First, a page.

Rumors of war and torture (updated)
Impending war with Iran?
Yesterday, the New York Times headline seemed innocuous enough: Iranians Reopen Nuclear Centers. No rumors of war there. And there were even specific denials for select audiences. Today the papers are talking about sanctions, not possible war. But highly reliable journalists like Seymour Hersch have been warning for some time now that plans for an attack on Iran have already been at least partially operationalized.
And in Nuclear War Against Iran, Michel Chossudovsky suggests that the current deadline for the attack is March 2006. He further suggests that the plan is to use mini-nukes to take out the Iranian "nuclear centers."
Torture more widespread than you think
Today Amnesty International says that allegations of "appalling conditions, mistreatment and torture" at Guantanamo are continuing to grow.
And Clive Smith, lawyer for some of the political prisoners at Guantanamo, argues that the focus on Guantanamo has obscured a far more expansive network of torture chambers across the globe. There has been some reporting on the American gulags before, but Smith gives a better sense of the possible scope and character of this Dantesque netherworld.
The Guantanamo Bay welcome sign trumpets the base motto: "Honor Bound to Defend Freedom." Outside the base, on a visit to see my clients held in the prison, I watched a soldier smartly salute his superior: "Honor Bound, sir!" The officer saluted his reply: "To Defend Freedom, soldier!" I laughed. I thought they were joking.The Orwellian sign at the entrance to the camp inevitably conjures up images of an earlier camp sign, only that one was inscribed in German.
The joke is on us. Guantanamo has been a decoy, drawing attention from a far shadier world of US-sponsored interrogation chambers. For four years, the stratagem worked quite effectively. The Bush administration blustered in response to global anger at the 'secret' Guantanamo prison.
Only now is the world finally asking about the archipelago of US prisons around the world, and the fleet of CIA aircraft ferrying prisoners from one torture chamber to the next...
The US has publicly acknowledged rendering 150 prisoners from one country to another to secret prisons. With as many as 80,000 prisoners passing through US hands in the four years post-9/11, and with scores of desperate families searching for their lost ones, it seems likely that the total number of the 'disappeared' is much higher. The $64,000 question -- and we know we don't know the answer here -- is what, when they have been shuttled from one secret prison to the next for a few years, the US plans to do with these prisoners.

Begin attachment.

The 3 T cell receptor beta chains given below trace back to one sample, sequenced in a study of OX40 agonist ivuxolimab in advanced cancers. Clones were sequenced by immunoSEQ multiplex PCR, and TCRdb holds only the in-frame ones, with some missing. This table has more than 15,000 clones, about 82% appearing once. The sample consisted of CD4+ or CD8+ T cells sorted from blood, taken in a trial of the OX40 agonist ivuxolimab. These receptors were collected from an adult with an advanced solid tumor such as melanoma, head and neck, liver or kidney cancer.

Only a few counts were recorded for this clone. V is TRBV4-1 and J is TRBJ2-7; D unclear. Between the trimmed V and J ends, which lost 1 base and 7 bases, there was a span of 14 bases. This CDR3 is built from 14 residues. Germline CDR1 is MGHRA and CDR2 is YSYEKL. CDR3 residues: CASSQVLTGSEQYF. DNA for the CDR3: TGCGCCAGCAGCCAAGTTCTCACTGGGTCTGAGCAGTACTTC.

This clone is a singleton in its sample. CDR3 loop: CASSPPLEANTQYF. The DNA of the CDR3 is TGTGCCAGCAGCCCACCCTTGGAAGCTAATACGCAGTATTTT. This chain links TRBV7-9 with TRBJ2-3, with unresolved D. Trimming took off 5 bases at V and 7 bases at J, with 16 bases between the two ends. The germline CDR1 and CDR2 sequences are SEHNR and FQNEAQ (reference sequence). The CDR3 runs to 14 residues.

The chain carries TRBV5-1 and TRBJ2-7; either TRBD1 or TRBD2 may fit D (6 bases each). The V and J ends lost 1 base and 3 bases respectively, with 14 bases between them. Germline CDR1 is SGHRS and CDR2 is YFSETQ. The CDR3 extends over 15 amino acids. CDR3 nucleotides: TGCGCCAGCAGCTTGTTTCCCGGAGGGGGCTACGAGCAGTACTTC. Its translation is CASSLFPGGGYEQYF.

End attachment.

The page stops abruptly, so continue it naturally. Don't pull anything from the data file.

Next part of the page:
UPDATE: I meant to include this earlier but the horror of it must have blocked my memory. John Yoo, a key architect post-9/11 Bush Administration legal policy especially in the areas of presidential power and torture, publically argued in a debate that there is no law that could prevent the President from ordering the torture of a child of a suspect in custody – including by crushing that child’s testicles. Here is the exchange:
Cassel: If the President deems that he’s got to torture somebody, including by crushing the testicles of the person’s child, there is no law that can stop him?The article also has an mp3 of this exchange. Thanks to The Fall of Humanity for the link.
Yoo: No treaty.
Cassel: Also no law by Congress. That is what you wrote in the August 2002 memo.
Yoo: I think it depends on why the President thinks he needs to do that.
This is not an entirely theoretical possiblity. There are a number of juveniles in detention in the American gulags as Clive Smith noted in the article cited above. And Seymour Hersh had earlier claimed that some of the videos from Abu Ghraib that have not been released to the public involve the rape and torture of children.